Public schools in Polk County are operated by the Polk County Schools district. High Schools include Copper Basin High School and Polk County High School. The district has one middle schools, Chilhowee Middle. The district also has three elementary schools, Benton Elementary, South Polk Elementary and Copper Basin Elementary.
Polk County was created by an act of the Tennessee General Assembly on November 23, 1839.
Copper was discovered in Ducktown in 1843, and by the 1850s a large mining operation was taking place here. This operation continued until the 1970s, when the last mine closed.
In 1973, a large music festival known as the "Midwest Monster Peace Jubilee and Music Festival", commonly known as the "Monster Peace Jubilee", was planned by Indiana-based promoter C.F. Manifest Inc. to take place on a 1,300 acre farm north of Benton on Labor Day of that year. Nicknamed "Polkstock" due to its resemblance to 1969's Woodstock in Bethel, New York, the event was expected to attract 500,000 and was strongly opposed by locals, especially the religious community, who believed the festival would bring sex and drugs, as well as much of the perceived rock music culture. While the festival was still in the planning stages, the owner of the farm reportedly received a burning cross in his yard, and, shortly there after, a barn on his property suspiciously burned. The festival was eventually shut down by the state circuit court, on the request of the district attorney, that the festival would constitute a public nuisance, due to drug, health, and traffic problems.
On May 27, 1983, a massive explosion at an illegal fireworks factory exploded, killing eleven workers. The operation, located on a bait farm a few miles south of Benton, was unlicensed, and produced M-80 and M-100 fireworks, both illegal in Tennessee, and was the largest illegal fireworks operation in the United States to date.
- Benton (county seat)
- Hidgon's Store
- Old Dutch Settlement
- Broad Shoals
- Smith Creek Village
- Apalachia Station
- Caney Creek
- Marian Bailey Presswood, "Polk County," Tennessee Encyclopedia of History and Culture. Retrieved: March 19, 2013.
- "State & County QuickFacts". United States Census Bureau. Retrieved December 7, 2013.
- "Find a County". National Association of Counties. Retrieved June 7, 2011.
- "2010 Census Gazetteer Files". United States Census Bureau. August 22, 2012. Retrieved April 9, 2015.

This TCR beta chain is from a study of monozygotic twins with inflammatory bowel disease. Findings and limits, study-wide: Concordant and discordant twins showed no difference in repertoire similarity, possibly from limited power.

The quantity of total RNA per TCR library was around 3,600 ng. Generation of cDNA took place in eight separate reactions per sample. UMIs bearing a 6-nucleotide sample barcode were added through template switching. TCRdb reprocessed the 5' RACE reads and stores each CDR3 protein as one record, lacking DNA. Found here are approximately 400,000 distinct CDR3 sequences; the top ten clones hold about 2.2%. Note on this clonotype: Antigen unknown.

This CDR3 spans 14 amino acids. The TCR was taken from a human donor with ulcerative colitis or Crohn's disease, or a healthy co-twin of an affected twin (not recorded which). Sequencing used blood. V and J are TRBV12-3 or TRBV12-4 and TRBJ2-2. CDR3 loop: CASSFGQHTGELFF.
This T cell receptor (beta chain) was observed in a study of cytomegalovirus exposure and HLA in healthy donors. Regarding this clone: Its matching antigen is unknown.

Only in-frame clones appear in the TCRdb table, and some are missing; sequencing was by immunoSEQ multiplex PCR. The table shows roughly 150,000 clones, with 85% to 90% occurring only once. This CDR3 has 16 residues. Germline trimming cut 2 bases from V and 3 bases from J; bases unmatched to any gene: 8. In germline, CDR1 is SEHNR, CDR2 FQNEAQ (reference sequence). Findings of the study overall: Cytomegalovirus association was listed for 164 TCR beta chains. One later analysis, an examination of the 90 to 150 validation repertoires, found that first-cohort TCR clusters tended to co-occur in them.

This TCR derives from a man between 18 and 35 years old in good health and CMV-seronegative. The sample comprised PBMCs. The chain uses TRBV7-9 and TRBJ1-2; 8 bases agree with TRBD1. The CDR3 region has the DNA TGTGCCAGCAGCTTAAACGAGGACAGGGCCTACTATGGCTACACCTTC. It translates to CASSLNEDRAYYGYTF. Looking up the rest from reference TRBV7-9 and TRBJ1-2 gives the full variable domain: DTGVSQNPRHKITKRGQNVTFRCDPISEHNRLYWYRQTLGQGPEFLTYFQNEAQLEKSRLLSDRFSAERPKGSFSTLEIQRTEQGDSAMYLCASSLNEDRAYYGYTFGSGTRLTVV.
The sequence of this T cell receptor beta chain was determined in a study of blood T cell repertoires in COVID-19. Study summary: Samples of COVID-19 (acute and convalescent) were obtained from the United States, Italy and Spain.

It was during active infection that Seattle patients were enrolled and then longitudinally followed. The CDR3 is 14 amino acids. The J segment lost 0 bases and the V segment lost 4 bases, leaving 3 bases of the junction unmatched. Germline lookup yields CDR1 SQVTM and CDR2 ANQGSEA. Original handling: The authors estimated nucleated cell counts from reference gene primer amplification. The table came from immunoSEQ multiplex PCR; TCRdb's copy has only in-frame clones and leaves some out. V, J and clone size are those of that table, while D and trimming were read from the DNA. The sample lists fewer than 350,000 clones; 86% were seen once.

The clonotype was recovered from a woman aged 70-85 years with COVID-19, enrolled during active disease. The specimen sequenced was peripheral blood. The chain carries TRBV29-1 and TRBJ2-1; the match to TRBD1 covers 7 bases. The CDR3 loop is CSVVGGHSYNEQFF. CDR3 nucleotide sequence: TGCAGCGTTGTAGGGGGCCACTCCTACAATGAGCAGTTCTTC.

- "Population and Housing Unit Estimates". Retrieved June 9, 2017.
- "U.S. Decennial Census". United States Census Bureau. Retrieved April 9, 2015.
- "Historical Census Browser". University of Virginia Library. Retrieved April 9, 2015.
- Forstall, Richard L., ed. (March 27, 1995). "Population of Counties by Decennial Census: 1900 to 1990". United States Census Bureau. Retrieved April 9, 2015.
- "Census 2000 PHC-T-4. Ranking Tables for Counties: 1990 and 2000" (PDF). United States Census Bureau. April 2, 2001. Retrieved April 9, 2015.
- Based on 2010 census data
- "American FactFinder". United States Census Bureau. Retrieved July 7, 2018.
- "POLK CO SCHOOLS". polk-schools.businesscatalyst.com. Polk County Board of Education. Retrieved July 7, 2018.
- "Judge Orders Festival Halted". Kingsport Times-News. Kingsport, Tennessee. August 24, 1973. Retrieved February 3, 2019.
- Jefferson, Jon; Bass, William (September 4, 2007). Beyond The Body Farm: A Legendary Bone Detective Explores Murders, Mysteries, and the Revolution in Forensic Science. Harper Collins. pp. 67–86. ISBN 0060875283.
- "hiwassee river forum - Anyone know what this is?". hiwassee.net. Archived from the original on February 2, 2017. Retrieved January 29, 2017.
- Leip, David. "Dave Leip's Atlas of U.S. Presidential Elections". uselectionatlas.org. Retrieved March 12, 2018.
|Wikimedia Commons has media related to Polk County, Tennessee.|
- Official site
- Polk County/Copper Basin Chamber of Commerce
- Polk County, TNGenWeb - free genealogy resources for the county
- Polk County at Curlie